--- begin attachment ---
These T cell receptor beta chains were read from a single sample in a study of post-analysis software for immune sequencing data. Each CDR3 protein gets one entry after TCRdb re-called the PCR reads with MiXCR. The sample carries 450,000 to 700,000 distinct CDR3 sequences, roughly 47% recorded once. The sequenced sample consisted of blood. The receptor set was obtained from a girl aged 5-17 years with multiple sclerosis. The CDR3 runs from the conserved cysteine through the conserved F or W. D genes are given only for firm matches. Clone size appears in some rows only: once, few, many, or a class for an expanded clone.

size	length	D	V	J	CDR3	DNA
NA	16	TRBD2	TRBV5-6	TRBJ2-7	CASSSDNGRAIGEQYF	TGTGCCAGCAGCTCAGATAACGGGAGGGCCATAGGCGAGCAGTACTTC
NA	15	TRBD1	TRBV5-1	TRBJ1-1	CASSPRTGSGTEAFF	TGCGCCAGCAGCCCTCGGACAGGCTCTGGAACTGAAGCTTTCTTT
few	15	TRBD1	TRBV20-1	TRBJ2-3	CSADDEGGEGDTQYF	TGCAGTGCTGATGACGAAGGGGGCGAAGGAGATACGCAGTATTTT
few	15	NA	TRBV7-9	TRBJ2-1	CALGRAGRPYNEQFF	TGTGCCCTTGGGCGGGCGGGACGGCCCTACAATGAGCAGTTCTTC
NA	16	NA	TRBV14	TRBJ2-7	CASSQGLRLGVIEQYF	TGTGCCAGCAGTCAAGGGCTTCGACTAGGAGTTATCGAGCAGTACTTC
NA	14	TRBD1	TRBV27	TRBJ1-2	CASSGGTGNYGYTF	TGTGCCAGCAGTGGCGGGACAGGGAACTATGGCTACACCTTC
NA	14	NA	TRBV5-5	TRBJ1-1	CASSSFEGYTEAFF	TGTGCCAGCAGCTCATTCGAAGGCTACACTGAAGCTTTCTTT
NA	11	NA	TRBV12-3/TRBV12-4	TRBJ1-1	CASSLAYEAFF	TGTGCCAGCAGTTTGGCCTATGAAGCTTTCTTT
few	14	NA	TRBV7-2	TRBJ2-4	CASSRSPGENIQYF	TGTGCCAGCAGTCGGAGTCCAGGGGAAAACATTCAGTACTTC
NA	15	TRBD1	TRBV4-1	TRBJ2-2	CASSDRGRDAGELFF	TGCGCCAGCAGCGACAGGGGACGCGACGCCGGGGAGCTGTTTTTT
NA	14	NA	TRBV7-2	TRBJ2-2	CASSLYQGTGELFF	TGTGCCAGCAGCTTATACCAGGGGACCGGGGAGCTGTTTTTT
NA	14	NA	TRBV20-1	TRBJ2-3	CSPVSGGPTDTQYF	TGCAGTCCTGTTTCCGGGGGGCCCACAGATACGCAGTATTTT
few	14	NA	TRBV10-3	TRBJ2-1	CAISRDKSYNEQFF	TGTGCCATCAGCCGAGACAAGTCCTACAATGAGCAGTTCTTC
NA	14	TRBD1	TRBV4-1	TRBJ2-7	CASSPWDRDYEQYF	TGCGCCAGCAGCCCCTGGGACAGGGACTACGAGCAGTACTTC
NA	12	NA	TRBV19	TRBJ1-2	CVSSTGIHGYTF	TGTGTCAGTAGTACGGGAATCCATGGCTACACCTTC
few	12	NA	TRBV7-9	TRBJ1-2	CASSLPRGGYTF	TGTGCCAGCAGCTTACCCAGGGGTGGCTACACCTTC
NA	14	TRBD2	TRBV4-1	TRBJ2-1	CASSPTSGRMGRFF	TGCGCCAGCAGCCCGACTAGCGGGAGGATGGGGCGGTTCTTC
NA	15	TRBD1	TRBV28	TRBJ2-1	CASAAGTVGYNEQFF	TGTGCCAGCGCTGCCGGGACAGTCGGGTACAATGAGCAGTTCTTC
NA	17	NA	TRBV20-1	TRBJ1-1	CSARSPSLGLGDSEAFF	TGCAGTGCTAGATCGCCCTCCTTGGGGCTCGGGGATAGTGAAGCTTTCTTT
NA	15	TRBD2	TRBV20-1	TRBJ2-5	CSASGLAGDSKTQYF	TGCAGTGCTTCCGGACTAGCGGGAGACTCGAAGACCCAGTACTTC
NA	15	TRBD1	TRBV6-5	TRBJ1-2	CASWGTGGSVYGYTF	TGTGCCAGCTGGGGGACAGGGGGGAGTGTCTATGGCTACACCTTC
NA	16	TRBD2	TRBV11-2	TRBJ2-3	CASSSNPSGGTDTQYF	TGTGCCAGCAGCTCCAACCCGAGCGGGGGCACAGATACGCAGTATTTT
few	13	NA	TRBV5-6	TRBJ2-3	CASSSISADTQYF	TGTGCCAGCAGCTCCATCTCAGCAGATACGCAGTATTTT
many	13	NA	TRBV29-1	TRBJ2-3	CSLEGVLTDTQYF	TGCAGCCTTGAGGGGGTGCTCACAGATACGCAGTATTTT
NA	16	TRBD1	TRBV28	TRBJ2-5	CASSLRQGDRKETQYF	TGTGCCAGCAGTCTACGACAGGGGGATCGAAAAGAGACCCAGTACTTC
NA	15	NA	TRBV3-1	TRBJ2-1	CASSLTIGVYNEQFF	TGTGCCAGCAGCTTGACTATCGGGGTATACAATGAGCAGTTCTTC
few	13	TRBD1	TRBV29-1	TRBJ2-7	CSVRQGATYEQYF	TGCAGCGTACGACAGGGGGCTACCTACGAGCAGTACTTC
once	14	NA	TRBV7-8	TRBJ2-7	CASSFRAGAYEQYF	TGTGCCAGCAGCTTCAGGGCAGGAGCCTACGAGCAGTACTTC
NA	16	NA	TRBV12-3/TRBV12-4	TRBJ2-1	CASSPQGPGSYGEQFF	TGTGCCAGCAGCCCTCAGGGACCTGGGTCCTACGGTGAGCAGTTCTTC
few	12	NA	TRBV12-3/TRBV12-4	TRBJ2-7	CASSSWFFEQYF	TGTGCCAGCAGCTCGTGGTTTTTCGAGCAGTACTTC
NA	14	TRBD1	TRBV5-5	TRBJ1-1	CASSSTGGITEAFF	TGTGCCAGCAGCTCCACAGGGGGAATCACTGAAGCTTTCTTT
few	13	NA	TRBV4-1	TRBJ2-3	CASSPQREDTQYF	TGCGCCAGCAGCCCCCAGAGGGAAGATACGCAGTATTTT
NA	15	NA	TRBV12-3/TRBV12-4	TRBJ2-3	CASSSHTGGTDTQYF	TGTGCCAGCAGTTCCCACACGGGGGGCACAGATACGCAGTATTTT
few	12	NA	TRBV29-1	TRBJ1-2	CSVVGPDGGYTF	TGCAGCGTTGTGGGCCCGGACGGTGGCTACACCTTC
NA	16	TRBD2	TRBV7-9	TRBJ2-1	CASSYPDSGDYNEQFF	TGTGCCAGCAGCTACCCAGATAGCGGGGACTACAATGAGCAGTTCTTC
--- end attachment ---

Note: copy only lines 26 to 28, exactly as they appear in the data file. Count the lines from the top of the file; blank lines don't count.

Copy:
many	13	NA	TRBV29-1	TRBJ2-3	CSLEGVLTDTQYF	TGCAGCCTTGAGGGGGTGCTCACAGATACGCAGTATTTT
NA	16	TRBD1	TRBV28	TRBJ2-5	CASSLRQGDRKETQYF	TGTGCCAGCAGTCTACGACAGGGGGATCGAAAAGAGACCCAGTACTTC
NA	15	NA	TRBV3-1	TRBJ2-1	CASSLTIGVYNEQFF	TGTGCCAGCAGCTTGACTATCGGGGTATACAATGAGCAGTTCTTC